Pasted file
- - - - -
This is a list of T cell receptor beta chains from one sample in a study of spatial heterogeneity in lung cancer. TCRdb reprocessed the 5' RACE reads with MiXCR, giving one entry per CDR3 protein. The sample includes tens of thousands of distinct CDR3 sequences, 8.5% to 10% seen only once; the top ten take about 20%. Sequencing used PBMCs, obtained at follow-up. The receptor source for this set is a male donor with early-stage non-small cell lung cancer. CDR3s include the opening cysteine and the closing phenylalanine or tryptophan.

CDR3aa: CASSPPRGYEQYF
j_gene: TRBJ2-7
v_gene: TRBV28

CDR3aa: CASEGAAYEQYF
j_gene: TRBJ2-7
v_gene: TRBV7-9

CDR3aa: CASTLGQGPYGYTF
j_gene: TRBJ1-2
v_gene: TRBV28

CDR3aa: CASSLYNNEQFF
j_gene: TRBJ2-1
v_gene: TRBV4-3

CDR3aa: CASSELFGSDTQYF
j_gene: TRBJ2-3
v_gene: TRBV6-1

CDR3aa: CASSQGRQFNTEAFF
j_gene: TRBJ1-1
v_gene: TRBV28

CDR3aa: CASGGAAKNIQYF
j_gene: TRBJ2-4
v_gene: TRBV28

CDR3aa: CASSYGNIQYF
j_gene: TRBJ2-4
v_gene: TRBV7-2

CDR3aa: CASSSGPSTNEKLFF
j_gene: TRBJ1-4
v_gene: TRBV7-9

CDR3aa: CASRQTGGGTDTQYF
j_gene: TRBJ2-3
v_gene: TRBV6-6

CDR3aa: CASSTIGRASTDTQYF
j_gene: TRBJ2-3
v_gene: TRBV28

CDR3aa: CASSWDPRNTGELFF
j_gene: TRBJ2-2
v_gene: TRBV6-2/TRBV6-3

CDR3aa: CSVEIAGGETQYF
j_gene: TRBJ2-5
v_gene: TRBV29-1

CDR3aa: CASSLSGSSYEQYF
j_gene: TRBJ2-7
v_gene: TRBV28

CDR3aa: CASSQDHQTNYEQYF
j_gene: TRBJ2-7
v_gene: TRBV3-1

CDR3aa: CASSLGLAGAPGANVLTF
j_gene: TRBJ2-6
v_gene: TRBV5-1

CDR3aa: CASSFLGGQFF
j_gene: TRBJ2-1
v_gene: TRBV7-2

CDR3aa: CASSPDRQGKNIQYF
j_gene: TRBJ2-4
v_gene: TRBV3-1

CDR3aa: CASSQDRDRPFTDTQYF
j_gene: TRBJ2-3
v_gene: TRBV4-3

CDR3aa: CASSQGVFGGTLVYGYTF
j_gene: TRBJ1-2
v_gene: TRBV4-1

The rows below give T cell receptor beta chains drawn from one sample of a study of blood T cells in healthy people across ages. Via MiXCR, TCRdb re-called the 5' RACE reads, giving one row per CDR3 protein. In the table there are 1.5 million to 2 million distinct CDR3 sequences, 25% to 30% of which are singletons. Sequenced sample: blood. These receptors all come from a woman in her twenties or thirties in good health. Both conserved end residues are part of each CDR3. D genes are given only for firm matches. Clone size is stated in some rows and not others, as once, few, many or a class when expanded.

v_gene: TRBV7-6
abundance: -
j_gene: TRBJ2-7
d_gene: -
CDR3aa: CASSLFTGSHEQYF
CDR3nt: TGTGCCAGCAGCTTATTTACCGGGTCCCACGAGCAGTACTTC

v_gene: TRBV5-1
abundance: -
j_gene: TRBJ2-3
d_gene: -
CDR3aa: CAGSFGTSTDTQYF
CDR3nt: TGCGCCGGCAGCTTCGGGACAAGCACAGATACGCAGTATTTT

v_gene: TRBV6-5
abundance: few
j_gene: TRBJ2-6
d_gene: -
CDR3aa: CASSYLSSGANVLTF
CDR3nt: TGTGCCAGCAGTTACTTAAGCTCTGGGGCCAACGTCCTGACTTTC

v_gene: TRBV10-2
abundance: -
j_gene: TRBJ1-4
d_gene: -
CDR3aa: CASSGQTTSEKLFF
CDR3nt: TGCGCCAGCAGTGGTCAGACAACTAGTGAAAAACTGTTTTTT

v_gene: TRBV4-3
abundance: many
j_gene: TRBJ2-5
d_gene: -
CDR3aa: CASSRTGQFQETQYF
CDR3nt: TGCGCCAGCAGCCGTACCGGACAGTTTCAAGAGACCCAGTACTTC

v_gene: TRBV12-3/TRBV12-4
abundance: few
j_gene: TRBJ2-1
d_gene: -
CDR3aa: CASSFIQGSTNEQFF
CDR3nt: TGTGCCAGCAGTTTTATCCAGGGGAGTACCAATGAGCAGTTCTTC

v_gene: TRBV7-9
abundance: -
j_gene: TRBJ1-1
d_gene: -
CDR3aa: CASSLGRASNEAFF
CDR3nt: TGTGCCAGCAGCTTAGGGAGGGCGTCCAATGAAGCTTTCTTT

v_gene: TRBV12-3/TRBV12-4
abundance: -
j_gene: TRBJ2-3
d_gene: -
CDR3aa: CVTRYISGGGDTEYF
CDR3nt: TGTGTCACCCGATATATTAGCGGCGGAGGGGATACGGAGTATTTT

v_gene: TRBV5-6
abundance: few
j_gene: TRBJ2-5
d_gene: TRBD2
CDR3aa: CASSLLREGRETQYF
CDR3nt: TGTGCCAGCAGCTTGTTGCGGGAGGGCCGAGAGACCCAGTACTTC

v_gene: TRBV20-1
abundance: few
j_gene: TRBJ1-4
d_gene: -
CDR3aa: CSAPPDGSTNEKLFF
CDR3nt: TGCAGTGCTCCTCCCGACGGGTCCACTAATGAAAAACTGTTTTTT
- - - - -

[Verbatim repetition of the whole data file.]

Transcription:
This is a list of T cell receptor beta chains from one sample in a study of spatial heterogeneity in lung cancer. TCRdb reprocessed the 5' RACE reads with MiXCR, giving one entry per CDR3 protein. The sample includes tens of thousands of distinct CDR3 sequences, 8.5% to 10% seen only once; the top ten take about 20%. Sequencing used PBMCs, obtained at follow-up. The receptor source for this set is a male donor with early-stage non-small cell lung cancer. CDR3s include the opening cysteine and the closing phenylalanine or tryptophan.

CDR3aa: CASSPPRGYEQYF
j_gene: TRBJ2-7
v_gene: TRBV28

CDR3aa: CASEGAAYEQYF
j_gene: TRBJ2-7
v_gene: TRBV7-9

CDR3aa: CASTLGQGPYGYTF
j_gene: TRBJ1-2
v_gene: TRBV28

CDR3aa: CASSLYNNEQFF
j_gene: TRBJ2-1
v_gene: TRBV4-3

CDR3aa: CASSELFGSDTQYF
j_gene: TRBJ2-3
v_gene: TRBV6-1

CDR3aa: CASSQGRQFNTEAFF
j_gene: TRBJ1-1
v_gene: TRBV28

CDR3aa: CASGGAAKNIQYF
j_gene: TRBJ2-4
v_gene: TRBV28

CDR3aa: CASSYGNIQYF
j_gene: TRBJ2-4
v_gene: TRBV7-2

CDR3aa: CASSSGPSTNEKLFF
j_gene: TRBJ1-4
v_gene: TRBV7-9

CDR3aa: CASRQTGGGTDTQYF
j_gene: TRBJ2-3
v_gene: TRBV6-6

CDR3aa: CASSTIGRASTDTQYF
j_gene: TRBJ2-3
v_gene: TRBV28

CDR3aa: CASSWDPRNTGELFF
j_gene: TRBJ2-2
v_gene: TRBV6-2/TRBV6-3

CDR3aa: CSVEIAGGETQYF
j_gene: TRBJ2-5
v_gene: TRBV29-1

CDR3aa: CASSLSGSSYEQYF
j_gene: TRBJ2-7
v_gene: TRBV28

CDR3aa: CASSQDHQTNYEQYF
j_gene: TRBJ2-7
v_gene: TRBV3-1

CDR3aa: CASSLGLAGAPGANVLTF
j_gene: TRBJ2-6
v_gene: TRBV5-1

CDR3aa: CASSFLGGQFF
j_gene: TRBJ2-1
v_gene: TRBV7-2

CDR3aa: CASSPDRQGKNIQYF
j_gene: TRBJ2-4
v_gene: TRBV3-1

CDR3aa: CASSQDRDRPFTDTQYF
j_gene: TRBJ2-3
v_gene: TRBV4-3

CDR3aa: CASSQGVFGGTLVYGYTF
j_gene: TRBJ1-2
v_gene: TRBV4-1

The rows below give T cell receptor beta chains drawn from one sample of a study of blood T cells in healthy people across ages. Via MiXCR, TCRdb re-called the 5' RACE reads, giving one row per CDR3 protein. In the table there are 1.5 million to 2 million distinct CDR3 sequences, 25% to 30% of which are singletons. Sequenced sample: blood. These receptors all come from a woman in her twenties or thirties in good health. Both conserved end residues are part of each CDR3. D genes are given only for firm matches. Clone size is stated in some rows and not others, as once, few, many or a class when expanded.

v_gene: TRBV7-6
abundance: -
j_gene: TRBJ2-7
d_gene: -
CDR3aa: CASSLFTGSHEQYF
CDR3nt: TGTGCCAGCAGCTTATTTACCGGGTCCCACGAGCAGTACTTC

v_gene: TRBV5-1
abundance: -
j_gene: TRBJ2-3
d_gene: -
CDR3aa: CAGSFGTSTDTQYF
CDR3nt: TGCGCCGGCAGCTTCGGGACAAGCACAGATACGCAGTATTTT

v_gene: TRBV6-5
abundance: few
j_gene: TRBJ2-6
d_gene: -
CDR3aa: CASSYLSSGANVLTF
CDR3nt: TGTGCCAGCAGTTACTTAAGCTCTGGGGCCAACGTCCTGACTTTC

v_gene: TRBV10-2
abundance: -
j_gene: TRBJ1-4
d_gene: -
CDR3aa: CASSGQTTSEKLFF
CDR3nt: TGCGCCAGCAGTGGTCAGACAACTAGTGAAAAACTGTTTTTT

v_gene: TRBV4-3
abundance: many
j_gene: TRBJ2-5
d_gene: -
CDR3aa: CASSRTGQFQETQYF
CDR3nt: TGCGCCAGCAGCCGTACCGGACAGTTTCAAGAGACCCAGTACTTC

v_gene: TRBV12-3/TRBV12-4
abundance: few
j_gene: TRBJ2-1
d_gene: -
CDR3aa: CASSFIQGSTNEQFF
CDR3nt: TGTGCCAGCAGTTTTATCCAGGGGAGTACCAATGAGCAGTTCTTC

v_gene: TRBV7-9
abundance: -
j_gene: TRBJ1-1
d_gene: -
CDR3aa: CASSLGRASNEAFF
CDR3nt: TGTGCCAGCAGCTTAGGGAGGGCGTCCAATGAAGCTTTCTTT

v_gene: TRBV12-3/TRBV12-4
abundance: -
j_gene: TRBJ2-3
d_gene: -
CDR3aa: CVTRYISGGGDTEYF
CDR3nt: TGTGTCACCCGATATATTAGCGGCGGAGGGGATACGGAGTATTTT

v_gene: TRBV5-6
abundance: few
j_gene: TRBJ2-5
d_gene: TRBD2
CDR3aa: CASSLLREGRETQYF
CDR3nt: TGTGCCAGCAGCTTGTTGCGGGAGGGCCGAGAGACCCAGTACTTC

v_gene: TRBV20-1
abundance: few
j_gene: TRBJ1-4
d_gene: -
CDR3aa: CSAPPDGSTNEKLFF
CDR3nt: TGCAGTGCTCCTCCCGACGGGTCCACTAATGAAAAACTGTTTTTT